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EZchip unveils 200G chip to compete with Broadcom, Intel

25 Feb 2015  | Rick Merritt

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The Tile-Mx100, EZchip's new 200Gbit/s network processor, will try to compete with the likes of Broadcom, Cavium and Intel. The Tile-Mx100 will be packing a hundred 64bit ARMv8 cores using the 28nm process and will start production in 2017.

The chip is based on the Tile-Gx multi-core architecture EZchip acquired in July from Tilera. Besides moving Tile-Gx from a proprietary to an ARM core, the new generation adopts some key blocks from EZchip such as a traffic manager it hopes helps it stand apart from its larger competitors.

"We are one of the later arrivals to the ARM party, but we hope to make a dazzling entry with unique performance and features," said Bob Doud, director of marketing at EZchip.

"No one else we know of has announced a 100-core ARM v8 processor, so it will be one of the most powerful networking processors out there," said Tom Halfhill, senior analyst with market watcher The Linley Group.

The Tile-Mx100 packages four A53 cores on 25 tiles.

The Tile-Gx already tops the CoreMark benchmark list at 231CoreMarks/MHz in part because in tests it ran 71 threads across 71 cores, said Markus Levy, president of EMBC, the consortium that produces the benchmark.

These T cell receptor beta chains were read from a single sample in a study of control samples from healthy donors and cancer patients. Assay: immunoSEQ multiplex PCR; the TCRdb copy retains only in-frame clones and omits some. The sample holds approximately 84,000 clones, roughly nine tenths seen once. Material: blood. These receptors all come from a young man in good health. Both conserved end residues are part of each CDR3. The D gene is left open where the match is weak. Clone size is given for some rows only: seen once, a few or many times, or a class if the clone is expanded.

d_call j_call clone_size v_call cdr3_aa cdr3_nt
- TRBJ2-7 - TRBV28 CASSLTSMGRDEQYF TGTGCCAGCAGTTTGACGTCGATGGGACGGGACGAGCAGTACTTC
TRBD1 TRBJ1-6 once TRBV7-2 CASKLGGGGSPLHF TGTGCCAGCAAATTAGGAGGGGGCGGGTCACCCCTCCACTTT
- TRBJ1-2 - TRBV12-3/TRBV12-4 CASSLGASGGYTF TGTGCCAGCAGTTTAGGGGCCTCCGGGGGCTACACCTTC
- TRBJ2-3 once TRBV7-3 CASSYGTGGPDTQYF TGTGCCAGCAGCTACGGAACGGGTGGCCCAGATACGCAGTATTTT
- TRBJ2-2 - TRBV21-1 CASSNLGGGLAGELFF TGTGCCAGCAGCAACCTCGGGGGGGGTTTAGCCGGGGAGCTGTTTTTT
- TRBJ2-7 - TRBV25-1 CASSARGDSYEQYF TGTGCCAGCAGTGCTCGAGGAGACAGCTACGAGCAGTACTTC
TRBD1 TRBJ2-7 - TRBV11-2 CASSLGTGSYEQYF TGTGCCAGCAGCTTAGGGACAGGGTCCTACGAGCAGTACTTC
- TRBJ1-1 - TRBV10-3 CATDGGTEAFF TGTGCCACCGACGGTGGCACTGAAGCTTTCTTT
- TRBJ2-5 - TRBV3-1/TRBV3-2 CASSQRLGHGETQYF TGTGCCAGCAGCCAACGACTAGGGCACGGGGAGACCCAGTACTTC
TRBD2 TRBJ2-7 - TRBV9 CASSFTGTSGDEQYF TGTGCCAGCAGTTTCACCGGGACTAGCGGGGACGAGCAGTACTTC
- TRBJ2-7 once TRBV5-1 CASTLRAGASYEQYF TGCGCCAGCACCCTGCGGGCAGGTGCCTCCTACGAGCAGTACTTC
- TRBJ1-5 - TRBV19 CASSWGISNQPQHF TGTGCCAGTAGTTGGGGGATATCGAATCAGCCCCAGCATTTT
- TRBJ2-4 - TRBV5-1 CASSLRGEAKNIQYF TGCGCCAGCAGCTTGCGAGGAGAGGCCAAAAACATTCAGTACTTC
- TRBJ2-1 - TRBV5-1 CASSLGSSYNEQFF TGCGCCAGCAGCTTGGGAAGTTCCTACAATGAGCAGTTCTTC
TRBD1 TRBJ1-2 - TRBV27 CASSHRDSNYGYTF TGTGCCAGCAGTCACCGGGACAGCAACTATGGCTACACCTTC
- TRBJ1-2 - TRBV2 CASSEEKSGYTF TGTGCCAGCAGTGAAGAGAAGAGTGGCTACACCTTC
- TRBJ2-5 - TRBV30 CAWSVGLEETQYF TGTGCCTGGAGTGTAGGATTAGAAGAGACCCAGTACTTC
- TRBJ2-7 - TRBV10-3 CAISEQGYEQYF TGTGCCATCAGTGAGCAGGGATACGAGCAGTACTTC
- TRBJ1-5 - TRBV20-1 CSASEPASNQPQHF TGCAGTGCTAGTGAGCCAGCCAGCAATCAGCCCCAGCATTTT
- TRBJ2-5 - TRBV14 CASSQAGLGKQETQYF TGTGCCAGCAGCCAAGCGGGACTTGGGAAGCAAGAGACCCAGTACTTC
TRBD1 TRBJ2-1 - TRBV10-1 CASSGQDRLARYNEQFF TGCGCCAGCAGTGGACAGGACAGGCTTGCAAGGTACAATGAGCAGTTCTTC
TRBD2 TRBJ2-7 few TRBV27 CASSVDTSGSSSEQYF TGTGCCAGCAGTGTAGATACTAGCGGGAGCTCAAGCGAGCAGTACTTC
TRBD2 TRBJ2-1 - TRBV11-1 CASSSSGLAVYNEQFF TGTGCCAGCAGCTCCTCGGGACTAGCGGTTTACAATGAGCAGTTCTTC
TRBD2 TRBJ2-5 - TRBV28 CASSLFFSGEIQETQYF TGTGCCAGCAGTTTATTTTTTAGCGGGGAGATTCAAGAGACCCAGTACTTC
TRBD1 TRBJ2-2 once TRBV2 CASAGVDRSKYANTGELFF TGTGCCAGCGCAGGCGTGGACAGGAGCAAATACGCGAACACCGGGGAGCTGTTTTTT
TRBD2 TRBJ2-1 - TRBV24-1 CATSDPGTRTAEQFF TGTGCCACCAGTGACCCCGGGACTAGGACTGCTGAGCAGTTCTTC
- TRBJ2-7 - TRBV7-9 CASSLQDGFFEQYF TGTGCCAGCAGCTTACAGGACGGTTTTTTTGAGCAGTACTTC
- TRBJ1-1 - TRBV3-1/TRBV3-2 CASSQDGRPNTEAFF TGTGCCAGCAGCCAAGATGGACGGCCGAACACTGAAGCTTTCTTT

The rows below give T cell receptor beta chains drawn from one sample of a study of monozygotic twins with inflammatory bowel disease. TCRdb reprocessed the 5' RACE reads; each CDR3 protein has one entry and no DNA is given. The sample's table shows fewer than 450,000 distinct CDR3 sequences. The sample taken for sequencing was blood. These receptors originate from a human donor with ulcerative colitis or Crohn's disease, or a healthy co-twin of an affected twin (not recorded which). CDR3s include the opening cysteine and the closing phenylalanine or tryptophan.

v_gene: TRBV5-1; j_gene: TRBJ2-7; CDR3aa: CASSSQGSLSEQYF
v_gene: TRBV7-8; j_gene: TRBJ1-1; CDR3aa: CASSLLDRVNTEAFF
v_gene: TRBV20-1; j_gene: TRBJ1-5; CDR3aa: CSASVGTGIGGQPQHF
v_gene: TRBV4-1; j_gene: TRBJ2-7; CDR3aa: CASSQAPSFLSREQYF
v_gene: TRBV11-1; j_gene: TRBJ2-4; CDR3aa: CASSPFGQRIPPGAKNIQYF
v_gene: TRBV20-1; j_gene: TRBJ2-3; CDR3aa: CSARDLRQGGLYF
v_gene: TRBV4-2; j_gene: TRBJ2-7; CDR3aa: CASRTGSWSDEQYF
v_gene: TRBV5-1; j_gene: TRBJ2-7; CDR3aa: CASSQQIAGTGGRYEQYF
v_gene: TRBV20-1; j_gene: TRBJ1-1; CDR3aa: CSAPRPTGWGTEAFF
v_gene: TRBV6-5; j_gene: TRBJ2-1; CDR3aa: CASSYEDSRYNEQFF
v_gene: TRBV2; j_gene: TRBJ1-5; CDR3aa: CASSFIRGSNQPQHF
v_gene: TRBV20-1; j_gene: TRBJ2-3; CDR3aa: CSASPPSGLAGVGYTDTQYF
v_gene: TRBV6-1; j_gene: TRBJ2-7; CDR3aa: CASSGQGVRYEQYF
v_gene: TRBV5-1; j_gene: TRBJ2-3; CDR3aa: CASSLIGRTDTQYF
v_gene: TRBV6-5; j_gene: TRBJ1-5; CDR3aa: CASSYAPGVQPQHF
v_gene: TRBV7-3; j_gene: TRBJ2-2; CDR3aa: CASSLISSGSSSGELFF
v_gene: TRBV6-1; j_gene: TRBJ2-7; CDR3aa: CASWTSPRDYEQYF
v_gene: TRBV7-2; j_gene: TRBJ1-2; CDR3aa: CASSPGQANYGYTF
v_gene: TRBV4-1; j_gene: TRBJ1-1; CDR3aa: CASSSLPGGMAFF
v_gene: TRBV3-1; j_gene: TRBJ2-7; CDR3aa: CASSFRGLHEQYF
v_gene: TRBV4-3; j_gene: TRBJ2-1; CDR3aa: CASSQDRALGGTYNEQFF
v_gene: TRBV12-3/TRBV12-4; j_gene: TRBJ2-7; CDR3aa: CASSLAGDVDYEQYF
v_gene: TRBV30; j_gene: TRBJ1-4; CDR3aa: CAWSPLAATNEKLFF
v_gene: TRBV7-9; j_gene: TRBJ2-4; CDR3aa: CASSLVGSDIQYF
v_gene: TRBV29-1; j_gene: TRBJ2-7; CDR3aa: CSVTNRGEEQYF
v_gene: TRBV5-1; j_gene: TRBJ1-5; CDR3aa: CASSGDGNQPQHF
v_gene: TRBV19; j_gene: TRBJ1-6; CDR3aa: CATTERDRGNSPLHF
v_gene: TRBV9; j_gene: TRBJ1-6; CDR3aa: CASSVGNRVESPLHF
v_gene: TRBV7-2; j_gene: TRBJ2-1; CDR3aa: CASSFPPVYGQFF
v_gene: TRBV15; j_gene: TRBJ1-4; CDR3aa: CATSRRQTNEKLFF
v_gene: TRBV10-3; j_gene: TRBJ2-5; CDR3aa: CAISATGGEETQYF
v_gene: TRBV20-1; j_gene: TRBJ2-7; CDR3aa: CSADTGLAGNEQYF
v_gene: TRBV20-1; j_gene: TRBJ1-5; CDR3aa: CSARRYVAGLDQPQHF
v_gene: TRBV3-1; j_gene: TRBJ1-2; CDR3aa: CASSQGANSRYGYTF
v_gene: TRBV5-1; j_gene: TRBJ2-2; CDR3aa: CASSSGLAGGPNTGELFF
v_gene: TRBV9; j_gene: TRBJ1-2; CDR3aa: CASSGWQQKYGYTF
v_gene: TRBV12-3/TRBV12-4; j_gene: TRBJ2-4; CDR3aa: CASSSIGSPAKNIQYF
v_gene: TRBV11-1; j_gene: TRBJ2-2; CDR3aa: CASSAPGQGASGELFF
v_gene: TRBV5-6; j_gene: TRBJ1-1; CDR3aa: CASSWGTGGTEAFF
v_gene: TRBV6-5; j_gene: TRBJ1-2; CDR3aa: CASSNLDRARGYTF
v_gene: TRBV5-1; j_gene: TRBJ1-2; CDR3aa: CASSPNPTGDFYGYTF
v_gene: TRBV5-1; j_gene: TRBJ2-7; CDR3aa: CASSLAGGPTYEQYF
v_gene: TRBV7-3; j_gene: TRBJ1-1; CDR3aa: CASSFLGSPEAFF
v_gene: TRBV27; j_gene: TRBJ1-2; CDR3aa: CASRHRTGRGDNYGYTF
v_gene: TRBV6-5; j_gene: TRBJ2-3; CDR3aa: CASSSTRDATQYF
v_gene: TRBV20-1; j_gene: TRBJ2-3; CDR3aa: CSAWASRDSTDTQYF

Cavium will deliver later this year its ThunderX, a 48-core chip using a single-threaded 64bit ARM core. Broadcom is designing a competing 16nm chip based on multi-threaded superscalar ARM cores expected to be in production next year. Its existing XLP980 chip using 20 MIPS cores is already a heady competitor because its quad-threaded architecture enables it to handle many packet flows.

"EZchip will have to deliver on time and hope its architectural advantages will make up for not being on the latest process technologies—using a 20nm or 16nm node would have pushed the project back even further," said Tom Halfhill, senior analyst with The Linley Group. "EZchip is announcing two years ahead of time to keep customers from committing to Broadcom and Cavium," he added.

Doud expects the next-generation Broadcom chip will be "massively multi-threaded" and try to go "head-to-head" with Intel's Xeon for some design wins. By contrast one of EZchip's targets is as a comms accelerator riding shotgun to Xeon chips in servers.

EZchip's traffic manager

The Tile-Mx100 uses EZchip's traffic manager and several other cores.

Tilera was a fair ways down the road to working on its first ARM-based chip when EZchip acquired the company. For its first chip in 2005, it chose to develop a proprietary 32bit core for its unique multi-core mesh fabric developed at MIT because "merchant cores were too big or power hungry," said Doud.

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